And finally #9 is the back portion of the cave that none of us have been able to see because the crawlspace at the time was underwater. It says that there are Strawtite formations, a drapery room, and some rimstone formations. It also looks like that there is another mud ridge that has to be dealt with. I guess that is supposedly the end of the cave. I would say it goes back about a mile or 2. Some people have told me that it goes back way farther than that, that the other end opens up somewhere outside of a nearby town (Vera Cruiz mabie?)


Well the way into the cave was rather un eventful, and the cave really didnt look all that good for about the first 1/2 mile in. Just muddy and no cool formations.


Then it happened.
I had already made my way out of the cave, gotten back to the Van, grabbed my clothes, took a very cold as hell bath in the creek to wash the mud off, and got my clean clothes on, and even got a fairly good size fire going.

One of the guys that was with us on the trip came out the cave all covered in mud, just like I had been. He told me that another one of the guys, had slipped down one of those muddy as fuck slopes and broke his leg, and that they were dooing the best they could to try to keep him from going into shock and hypothermia.
I think that it happened between #6 and #7, about 1/2 a mile inside.
I drove the van (illegally, I had not yet got my DL) to the monastary, called the sheriff's department and about an hour later, yes an hour, a helicopter lands with a search and rescue team. About 15 minutes after that, the sheriff department arrives with 3 Volunteer Firefighters to do the search and rescue.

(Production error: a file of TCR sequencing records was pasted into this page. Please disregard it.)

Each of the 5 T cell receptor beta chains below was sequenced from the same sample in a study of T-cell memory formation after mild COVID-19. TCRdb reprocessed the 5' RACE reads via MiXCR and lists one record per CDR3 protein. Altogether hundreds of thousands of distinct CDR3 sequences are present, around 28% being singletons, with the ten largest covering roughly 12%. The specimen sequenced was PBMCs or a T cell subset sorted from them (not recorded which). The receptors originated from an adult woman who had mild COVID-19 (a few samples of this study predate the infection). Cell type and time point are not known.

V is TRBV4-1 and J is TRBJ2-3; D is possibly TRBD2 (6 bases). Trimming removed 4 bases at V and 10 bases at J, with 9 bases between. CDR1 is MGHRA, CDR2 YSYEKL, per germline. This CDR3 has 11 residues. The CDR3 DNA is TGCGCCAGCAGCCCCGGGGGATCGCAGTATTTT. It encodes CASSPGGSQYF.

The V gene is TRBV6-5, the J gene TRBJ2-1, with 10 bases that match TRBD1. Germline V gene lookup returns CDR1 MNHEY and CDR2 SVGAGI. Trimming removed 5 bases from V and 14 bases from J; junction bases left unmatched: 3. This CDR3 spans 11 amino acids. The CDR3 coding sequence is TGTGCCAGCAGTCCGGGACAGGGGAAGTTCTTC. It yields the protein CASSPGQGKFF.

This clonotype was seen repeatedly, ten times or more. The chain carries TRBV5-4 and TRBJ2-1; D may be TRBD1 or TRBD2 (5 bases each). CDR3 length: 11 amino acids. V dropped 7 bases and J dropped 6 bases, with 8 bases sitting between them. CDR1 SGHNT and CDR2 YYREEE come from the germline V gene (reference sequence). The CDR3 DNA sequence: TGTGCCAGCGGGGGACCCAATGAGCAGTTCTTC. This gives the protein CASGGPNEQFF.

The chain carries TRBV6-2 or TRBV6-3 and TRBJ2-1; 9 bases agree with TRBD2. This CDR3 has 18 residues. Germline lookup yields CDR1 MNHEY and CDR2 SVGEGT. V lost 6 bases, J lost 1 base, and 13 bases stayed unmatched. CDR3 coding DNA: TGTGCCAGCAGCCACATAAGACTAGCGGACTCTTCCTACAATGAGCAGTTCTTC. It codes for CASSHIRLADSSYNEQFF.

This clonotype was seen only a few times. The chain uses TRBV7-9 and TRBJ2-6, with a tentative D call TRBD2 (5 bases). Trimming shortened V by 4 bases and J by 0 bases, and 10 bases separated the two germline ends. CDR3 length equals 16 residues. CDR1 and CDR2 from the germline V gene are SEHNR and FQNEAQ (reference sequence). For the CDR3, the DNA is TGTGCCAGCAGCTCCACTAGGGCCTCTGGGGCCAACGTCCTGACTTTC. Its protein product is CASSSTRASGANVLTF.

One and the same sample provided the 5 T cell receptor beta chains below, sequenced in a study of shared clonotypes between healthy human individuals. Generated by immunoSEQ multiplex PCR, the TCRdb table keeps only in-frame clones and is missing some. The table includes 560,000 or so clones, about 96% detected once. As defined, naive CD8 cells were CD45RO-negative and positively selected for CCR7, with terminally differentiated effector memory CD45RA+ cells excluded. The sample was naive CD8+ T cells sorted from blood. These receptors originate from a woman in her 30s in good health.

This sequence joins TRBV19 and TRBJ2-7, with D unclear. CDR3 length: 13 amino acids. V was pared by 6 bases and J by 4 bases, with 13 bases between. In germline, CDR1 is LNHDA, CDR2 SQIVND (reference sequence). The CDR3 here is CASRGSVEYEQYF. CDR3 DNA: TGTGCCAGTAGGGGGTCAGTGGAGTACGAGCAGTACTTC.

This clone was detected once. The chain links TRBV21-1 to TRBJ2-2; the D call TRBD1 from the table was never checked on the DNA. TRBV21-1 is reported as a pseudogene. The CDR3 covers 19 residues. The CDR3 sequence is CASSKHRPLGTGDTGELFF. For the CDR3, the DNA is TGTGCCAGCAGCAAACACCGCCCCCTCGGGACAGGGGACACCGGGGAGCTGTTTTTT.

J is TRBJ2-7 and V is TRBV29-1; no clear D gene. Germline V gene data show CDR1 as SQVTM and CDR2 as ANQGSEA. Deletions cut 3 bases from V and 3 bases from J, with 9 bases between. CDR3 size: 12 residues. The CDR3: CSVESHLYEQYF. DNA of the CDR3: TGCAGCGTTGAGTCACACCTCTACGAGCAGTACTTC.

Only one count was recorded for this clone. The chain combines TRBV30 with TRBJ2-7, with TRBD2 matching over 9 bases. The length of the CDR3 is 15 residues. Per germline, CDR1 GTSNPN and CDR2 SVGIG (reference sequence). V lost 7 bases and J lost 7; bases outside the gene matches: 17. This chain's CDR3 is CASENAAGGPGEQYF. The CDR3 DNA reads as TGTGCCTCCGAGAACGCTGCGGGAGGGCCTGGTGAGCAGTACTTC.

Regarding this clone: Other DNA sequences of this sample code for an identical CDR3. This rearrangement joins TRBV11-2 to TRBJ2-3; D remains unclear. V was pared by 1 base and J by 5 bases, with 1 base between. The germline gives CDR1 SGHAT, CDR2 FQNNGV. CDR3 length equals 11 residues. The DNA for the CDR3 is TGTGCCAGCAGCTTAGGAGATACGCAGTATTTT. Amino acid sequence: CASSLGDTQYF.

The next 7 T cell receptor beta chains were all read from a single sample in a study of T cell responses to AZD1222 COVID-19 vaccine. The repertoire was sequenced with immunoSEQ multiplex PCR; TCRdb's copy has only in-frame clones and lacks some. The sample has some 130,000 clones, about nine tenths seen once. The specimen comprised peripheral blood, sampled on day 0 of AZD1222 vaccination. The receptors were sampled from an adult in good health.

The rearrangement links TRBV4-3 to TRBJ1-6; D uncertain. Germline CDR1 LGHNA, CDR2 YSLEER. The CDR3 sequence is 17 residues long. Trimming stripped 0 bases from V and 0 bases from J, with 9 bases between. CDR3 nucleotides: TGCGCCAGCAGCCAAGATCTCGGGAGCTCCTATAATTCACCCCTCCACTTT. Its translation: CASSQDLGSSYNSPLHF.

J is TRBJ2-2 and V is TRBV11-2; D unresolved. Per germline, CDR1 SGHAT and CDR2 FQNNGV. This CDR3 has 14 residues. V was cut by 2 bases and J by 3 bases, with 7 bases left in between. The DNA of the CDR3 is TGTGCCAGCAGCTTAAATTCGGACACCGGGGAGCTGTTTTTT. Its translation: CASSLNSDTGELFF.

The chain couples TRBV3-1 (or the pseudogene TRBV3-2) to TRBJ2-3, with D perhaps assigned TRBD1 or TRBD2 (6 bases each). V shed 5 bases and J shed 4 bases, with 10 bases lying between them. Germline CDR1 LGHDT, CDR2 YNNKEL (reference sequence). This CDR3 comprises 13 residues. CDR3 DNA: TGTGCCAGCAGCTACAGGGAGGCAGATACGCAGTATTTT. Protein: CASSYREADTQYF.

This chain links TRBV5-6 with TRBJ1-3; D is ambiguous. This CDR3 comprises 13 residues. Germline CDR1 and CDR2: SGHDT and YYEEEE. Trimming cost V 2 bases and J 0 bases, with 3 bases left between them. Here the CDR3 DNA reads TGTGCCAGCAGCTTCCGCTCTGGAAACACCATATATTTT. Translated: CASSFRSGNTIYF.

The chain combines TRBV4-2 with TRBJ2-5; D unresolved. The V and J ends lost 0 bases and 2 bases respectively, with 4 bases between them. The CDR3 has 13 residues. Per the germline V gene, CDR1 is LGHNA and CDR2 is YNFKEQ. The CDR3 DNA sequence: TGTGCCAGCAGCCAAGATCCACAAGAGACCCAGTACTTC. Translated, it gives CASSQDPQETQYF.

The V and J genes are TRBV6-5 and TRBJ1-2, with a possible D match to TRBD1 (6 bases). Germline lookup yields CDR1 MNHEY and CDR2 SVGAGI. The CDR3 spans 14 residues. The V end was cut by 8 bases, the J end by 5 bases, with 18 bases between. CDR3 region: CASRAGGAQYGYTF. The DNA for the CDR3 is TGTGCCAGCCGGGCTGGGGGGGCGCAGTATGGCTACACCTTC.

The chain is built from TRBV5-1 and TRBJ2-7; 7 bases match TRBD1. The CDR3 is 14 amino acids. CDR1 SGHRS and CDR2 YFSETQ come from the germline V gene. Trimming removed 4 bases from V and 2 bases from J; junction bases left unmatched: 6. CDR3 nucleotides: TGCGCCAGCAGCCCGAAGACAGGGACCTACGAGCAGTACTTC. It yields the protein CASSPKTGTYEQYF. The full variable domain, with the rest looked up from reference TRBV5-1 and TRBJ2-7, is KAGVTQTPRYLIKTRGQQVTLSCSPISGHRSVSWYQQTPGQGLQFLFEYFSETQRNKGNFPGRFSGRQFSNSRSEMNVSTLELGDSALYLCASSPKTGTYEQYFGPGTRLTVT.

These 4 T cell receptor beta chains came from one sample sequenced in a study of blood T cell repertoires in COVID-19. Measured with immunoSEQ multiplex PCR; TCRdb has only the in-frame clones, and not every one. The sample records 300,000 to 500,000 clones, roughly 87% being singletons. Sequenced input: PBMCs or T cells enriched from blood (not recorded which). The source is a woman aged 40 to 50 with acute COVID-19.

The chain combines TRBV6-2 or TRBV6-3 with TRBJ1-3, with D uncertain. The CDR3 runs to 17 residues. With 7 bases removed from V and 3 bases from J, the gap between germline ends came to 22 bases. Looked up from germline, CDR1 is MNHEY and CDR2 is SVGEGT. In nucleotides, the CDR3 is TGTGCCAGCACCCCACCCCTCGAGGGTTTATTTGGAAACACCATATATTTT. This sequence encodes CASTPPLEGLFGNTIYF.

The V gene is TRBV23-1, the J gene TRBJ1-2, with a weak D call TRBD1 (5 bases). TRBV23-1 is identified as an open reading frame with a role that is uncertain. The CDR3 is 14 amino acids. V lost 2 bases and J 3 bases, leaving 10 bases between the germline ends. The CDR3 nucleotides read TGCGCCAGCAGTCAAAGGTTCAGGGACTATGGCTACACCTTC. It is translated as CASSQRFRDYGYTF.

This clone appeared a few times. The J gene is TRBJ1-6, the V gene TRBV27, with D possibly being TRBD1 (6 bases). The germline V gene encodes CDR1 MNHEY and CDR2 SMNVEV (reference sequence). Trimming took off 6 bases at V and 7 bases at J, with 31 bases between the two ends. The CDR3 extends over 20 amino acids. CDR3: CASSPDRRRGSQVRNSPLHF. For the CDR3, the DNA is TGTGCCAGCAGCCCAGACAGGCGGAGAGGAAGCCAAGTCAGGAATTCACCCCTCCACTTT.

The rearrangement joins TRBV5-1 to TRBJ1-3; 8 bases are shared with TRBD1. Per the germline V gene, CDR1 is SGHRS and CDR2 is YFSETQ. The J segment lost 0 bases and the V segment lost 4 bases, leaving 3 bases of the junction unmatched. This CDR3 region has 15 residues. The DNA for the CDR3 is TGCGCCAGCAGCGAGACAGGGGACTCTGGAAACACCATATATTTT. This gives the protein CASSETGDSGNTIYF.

The rescue started at about 5 pm, and they didnt get our buddy out of the cave until about 9:30 or so pm.
The co-pilot of the Med-evac helicopter was in the cave trying to deliver an IV, and a splint when he twisted his ankle and had to be escorted out as well. At this time, Cox Air was dispatched and landed next to the other chopper and that team took our guy and flew him to St. John's hospital. Well by that time we all had put clean clothes on and had headed back home. When we got home, we found out that Joe, the first victim had 2 fractures in his lower leg, it wasnt as bad as what they had thought it was in the cave, but serious enough to cause excruciating pain and immobility. He was off crutches in about 1 month, and good as new in about 3 months.

Here is a report in PDF format of a third party's story of events. Keep in mind all their facts are not correct, as they were not there to see the stuff go down. The story is on Page 4
http://www.kcgrotto.org/guano/guano200107.pdf
One comment lists us as being foolish. This is not correct as we were well prepared, and had plenty of supplies. Its just that he slipped on that steep mud slope, and broke his leg. Could happen to any cave explorer.


I have been planning on going back out to the Abbey for some time now. It is a beautiful place that is very quiet. Nature is truly an experience out there. I would like to see the cave again. Mabie organize a group to go out there with me. I wonder if it is still open, without bars and stuff. There is something living down there, you have to private message me to find out. I will not tell what it is out in the open for its own saftey from the public.